is feeling, for example by the tone of their voice, and adjust their behaviour accordingly,
    explains Steven Chambers, the rm’s CEO. “It is equally important to impart robots with
    emotional expressiveness. A lot of that hinges on their ability to display movement,
    he elaborates. The company has raised more than US$50m from investors, including
    several corporations in Asia, among them electronics rms Acer and LG, KDDI, a Japanese
    telecommunications operator, and Dentsu, a major advertising agency.
    44 45
    In Japan, manufacturers are taking things one step further with consumer robots
    that are equipped with locomotive abilities. SoftBank Robotics has developed Pepper,
    a mobile robot designed to interact socially with humans. More than 2,000 units have
    been deployed in Japan at stores of SoftBank Mobile, a telecommunications rm, to
    greet, inform and entertain customers. Other rms using Pepper in a retail context
    include Nestlé Japan, Mizuho Bank and SNCF, a French train operator.
    In Singapore, Pizza Hut Asia has teamed up with SoftBank Robotics and MasterCard to
    let Pepper make personalised recommendations, take orders and process payment. Pepper
    will help visitors make menu selections with personalised recommendations and special
    Several thousand Pepper units have also been sold to consumers for private use.
    In May 2016 Sharp released the RoBoHon, a 19.5cm-tall miniature robot that
    interacts with users via voice-based interface. Apart from its ability to walk, talk and
    dance, it is a fully functional smartphone that can make calls, take pictures and send
    emails. Miho Kagei, who heads the product planning department at Sharp’s consumer
    electronics unit, outlines the larger vision behind RoBoHon. “Today, robots are only
    able to perform fairly specialised tasks, but this will change. With improvements in AI,
    robots will develop a deep understanding of the habits and behavioural preferences of
    the people they interact with on a daily basis. This will enable them to recognise their

    © The Economist Corporate Network 2016
    current needs, even without users consciously noticing. Robots
    will play an active role as interfaces for consumers to make sense of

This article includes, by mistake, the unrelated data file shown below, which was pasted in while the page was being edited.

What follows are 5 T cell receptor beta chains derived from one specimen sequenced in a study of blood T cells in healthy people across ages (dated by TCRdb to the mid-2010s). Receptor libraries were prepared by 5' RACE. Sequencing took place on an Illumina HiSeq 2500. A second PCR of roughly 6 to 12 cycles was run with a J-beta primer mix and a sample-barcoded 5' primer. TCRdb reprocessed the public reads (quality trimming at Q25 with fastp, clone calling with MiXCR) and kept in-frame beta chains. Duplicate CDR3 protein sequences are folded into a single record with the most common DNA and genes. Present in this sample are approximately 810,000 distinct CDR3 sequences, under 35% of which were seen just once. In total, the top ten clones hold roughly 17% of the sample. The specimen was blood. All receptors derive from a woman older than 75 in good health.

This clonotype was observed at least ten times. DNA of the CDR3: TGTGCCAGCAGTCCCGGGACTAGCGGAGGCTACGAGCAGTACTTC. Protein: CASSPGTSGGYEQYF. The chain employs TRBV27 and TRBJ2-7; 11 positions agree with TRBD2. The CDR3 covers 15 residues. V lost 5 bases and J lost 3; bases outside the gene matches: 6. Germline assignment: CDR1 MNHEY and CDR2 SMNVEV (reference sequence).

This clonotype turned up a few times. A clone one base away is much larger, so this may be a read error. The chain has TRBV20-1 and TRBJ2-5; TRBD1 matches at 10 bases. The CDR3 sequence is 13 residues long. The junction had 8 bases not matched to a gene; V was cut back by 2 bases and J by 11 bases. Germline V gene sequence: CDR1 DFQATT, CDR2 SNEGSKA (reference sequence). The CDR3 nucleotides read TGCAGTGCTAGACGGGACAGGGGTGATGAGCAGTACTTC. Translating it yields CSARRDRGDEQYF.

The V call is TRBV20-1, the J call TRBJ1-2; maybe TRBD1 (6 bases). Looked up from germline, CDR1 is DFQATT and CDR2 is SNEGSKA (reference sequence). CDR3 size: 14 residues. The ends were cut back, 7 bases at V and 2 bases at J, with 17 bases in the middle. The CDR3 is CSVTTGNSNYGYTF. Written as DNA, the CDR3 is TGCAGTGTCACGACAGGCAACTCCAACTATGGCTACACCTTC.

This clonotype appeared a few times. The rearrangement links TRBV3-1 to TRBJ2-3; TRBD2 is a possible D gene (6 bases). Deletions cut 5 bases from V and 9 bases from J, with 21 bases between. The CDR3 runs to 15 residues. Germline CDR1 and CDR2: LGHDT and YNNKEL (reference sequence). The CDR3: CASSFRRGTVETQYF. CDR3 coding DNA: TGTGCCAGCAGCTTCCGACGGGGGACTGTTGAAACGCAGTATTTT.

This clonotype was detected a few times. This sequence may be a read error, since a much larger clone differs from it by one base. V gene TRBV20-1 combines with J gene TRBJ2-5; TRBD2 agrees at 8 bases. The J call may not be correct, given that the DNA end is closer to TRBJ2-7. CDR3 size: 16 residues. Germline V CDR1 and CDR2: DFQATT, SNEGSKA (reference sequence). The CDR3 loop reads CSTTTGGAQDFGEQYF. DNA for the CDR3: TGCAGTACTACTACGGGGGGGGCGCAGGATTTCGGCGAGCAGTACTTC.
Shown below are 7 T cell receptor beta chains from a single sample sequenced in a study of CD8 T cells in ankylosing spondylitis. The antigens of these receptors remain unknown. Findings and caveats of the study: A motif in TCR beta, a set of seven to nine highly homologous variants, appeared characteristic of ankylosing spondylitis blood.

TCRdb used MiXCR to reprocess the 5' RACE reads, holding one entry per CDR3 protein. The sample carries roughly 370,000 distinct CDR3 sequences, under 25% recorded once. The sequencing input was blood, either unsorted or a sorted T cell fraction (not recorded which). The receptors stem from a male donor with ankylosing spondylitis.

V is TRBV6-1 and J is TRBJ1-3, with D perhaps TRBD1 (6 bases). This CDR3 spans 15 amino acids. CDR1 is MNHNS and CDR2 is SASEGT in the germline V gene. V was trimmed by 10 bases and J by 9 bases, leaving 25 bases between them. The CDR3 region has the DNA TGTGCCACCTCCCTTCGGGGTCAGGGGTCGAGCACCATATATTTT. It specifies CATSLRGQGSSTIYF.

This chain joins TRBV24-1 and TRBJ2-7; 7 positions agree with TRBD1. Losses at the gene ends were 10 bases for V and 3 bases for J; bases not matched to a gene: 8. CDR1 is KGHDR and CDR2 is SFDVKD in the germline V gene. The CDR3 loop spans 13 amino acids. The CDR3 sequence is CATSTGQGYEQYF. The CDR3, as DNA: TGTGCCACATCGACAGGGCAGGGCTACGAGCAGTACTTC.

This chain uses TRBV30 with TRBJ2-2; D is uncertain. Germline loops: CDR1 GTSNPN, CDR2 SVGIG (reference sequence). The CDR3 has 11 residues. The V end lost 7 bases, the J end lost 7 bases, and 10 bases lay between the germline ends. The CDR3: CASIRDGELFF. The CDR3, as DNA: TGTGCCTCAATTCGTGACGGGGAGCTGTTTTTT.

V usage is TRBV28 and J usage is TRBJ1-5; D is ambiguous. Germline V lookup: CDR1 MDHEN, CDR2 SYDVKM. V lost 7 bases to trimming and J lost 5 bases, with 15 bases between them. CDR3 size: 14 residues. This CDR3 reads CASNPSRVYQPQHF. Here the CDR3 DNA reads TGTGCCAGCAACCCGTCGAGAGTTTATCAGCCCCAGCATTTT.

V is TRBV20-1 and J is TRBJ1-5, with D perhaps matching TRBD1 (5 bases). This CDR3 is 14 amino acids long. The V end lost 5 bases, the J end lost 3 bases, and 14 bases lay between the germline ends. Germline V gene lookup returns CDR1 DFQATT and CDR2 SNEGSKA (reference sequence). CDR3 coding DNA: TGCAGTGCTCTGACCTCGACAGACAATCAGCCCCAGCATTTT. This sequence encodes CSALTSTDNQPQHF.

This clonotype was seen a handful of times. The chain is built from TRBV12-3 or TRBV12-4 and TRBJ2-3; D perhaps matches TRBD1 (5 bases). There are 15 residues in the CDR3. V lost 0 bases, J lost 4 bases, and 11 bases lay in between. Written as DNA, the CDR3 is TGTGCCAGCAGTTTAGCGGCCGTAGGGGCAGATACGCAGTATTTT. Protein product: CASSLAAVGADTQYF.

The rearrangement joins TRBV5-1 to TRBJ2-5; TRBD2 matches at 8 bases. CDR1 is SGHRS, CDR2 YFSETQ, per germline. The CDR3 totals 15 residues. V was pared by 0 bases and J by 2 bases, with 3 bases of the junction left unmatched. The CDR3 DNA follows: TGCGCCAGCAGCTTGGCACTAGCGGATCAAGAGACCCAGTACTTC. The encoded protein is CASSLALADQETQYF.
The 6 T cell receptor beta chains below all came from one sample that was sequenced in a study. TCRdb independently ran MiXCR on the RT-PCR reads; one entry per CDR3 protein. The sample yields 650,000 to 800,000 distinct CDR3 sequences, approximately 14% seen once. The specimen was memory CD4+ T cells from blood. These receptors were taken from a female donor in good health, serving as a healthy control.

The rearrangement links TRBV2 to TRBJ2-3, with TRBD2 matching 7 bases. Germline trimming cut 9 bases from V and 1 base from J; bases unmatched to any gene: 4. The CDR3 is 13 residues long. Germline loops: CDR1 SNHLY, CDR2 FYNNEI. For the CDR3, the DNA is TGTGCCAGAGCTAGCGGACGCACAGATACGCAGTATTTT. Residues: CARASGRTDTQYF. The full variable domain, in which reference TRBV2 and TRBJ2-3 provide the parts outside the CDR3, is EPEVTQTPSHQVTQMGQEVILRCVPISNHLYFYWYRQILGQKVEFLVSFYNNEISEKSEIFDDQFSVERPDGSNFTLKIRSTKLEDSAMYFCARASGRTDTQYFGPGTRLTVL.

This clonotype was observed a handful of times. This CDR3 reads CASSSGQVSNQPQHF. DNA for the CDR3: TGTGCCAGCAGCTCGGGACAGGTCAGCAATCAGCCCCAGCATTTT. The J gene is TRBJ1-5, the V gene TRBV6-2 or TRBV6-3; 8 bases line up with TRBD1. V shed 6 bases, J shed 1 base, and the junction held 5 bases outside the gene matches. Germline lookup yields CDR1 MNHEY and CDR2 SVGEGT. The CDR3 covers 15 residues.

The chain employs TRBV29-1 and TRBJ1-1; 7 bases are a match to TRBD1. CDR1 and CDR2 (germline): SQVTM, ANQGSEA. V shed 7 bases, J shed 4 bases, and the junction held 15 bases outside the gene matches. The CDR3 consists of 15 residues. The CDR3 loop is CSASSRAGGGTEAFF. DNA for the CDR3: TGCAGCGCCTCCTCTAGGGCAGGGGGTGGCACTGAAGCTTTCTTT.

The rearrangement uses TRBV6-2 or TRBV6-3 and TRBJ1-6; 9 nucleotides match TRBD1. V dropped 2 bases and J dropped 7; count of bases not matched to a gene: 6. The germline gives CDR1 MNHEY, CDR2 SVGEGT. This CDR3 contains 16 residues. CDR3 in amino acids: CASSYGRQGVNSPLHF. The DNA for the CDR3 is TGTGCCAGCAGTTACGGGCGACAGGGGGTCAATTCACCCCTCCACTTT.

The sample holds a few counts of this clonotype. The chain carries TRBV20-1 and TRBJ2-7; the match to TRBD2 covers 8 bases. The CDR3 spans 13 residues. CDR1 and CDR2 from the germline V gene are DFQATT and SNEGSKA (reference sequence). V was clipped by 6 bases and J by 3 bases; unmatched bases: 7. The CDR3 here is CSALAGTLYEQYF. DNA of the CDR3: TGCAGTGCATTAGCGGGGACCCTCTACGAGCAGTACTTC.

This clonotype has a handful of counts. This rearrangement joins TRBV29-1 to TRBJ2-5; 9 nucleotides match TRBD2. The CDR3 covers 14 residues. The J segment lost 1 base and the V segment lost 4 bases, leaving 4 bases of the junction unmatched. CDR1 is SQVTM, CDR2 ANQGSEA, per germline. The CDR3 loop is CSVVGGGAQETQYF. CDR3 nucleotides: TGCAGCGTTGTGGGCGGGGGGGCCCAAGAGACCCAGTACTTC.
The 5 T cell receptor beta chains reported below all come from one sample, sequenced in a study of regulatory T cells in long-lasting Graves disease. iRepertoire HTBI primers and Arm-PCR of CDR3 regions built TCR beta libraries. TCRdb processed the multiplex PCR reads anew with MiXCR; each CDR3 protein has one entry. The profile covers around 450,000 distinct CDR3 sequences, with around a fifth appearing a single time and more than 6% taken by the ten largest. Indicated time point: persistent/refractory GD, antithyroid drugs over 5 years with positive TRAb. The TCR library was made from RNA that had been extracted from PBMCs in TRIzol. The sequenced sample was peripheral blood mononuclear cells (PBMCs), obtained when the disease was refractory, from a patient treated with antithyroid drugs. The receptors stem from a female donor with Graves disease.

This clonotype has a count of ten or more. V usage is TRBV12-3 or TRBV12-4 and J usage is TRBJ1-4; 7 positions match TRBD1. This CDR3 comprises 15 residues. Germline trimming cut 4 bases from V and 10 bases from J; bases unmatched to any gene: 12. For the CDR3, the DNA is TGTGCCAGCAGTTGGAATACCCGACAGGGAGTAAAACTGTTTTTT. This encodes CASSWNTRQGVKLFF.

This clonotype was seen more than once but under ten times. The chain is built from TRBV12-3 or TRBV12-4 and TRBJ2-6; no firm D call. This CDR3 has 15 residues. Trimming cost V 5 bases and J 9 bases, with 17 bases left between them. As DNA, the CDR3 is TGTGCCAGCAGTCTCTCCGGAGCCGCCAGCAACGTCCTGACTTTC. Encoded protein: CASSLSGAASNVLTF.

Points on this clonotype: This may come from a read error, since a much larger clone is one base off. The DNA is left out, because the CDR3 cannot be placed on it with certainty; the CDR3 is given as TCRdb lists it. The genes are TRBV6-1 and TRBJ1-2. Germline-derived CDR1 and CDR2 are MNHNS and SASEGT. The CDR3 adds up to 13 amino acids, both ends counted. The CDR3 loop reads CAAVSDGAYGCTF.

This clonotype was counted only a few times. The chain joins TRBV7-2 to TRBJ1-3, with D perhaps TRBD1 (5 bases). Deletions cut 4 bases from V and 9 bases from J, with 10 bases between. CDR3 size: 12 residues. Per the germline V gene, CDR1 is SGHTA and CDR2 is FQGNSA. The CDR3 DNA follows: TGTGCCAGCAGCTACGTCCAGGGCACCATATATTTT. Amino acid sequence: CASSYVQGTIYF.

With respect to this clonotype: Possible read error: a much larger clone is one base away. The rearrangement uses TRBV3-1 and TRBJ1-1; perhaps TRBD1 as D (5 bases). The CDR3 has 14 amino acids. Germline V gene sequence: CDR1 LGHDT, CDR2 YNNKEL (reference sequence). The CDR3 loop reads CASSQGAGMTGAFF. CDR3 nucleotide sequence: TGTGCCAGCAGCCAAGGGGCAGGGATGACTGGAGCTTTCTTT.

their environment. People will become very close to them.
    Voice-controlled assistants and chatbots already reach hundreds of
    millions of users through established platforms like smartphones
    and messaging apps, and they are starting to appear on desktop
    computers and connected car interfaces as well. Smart robots, it
    seems, still have a much longer way to go.
    The International Federation of Robotics, an industry
    association, predicts that 35m units of robots for personal use will
    be sold between 2015 and 2018. But only 8,100 of these will be
    social companion robots, according to the association’s estimates.
    The vast majority will be units that are only able to perform simple
    tasks, like vacuuming oors or mowing lawns.
    Price is a key hurdle: Pepper and RoBoHon both retail for¥198,000 (approximately
    US$1,900). Key technologies that power robot mobility and object manipulation are still
    expensive, despite the fact that the smartphone boom has contributed to falling prices for
    some hardware components commonly used in robot production, like displays and sensors.
    Consumer robots face another major obstacle, at least in some markets. “Each
    culture has a specic view on robotics. In Japan, people tend to idealise robots and
    view them as companions and friends. China has strong garment emphasis on the
    technology, because it is strategically vital to the country’s manufacturing sector,”
    explains Mr Chambers at Jibo. “In the West, there tends to be more of a focus on privacy
    concerns, and pop culture’s message about robots seems more mixed: We have the
    ‘Hollywoodisation’ of robots as a threat to humans in lms like Terminator, as well as
    robots like Baymax and Iron Giant whose purpose is to serve humans.”
    Mr Hasumi at SoftBank Robotics thinks it will still take some time before robots play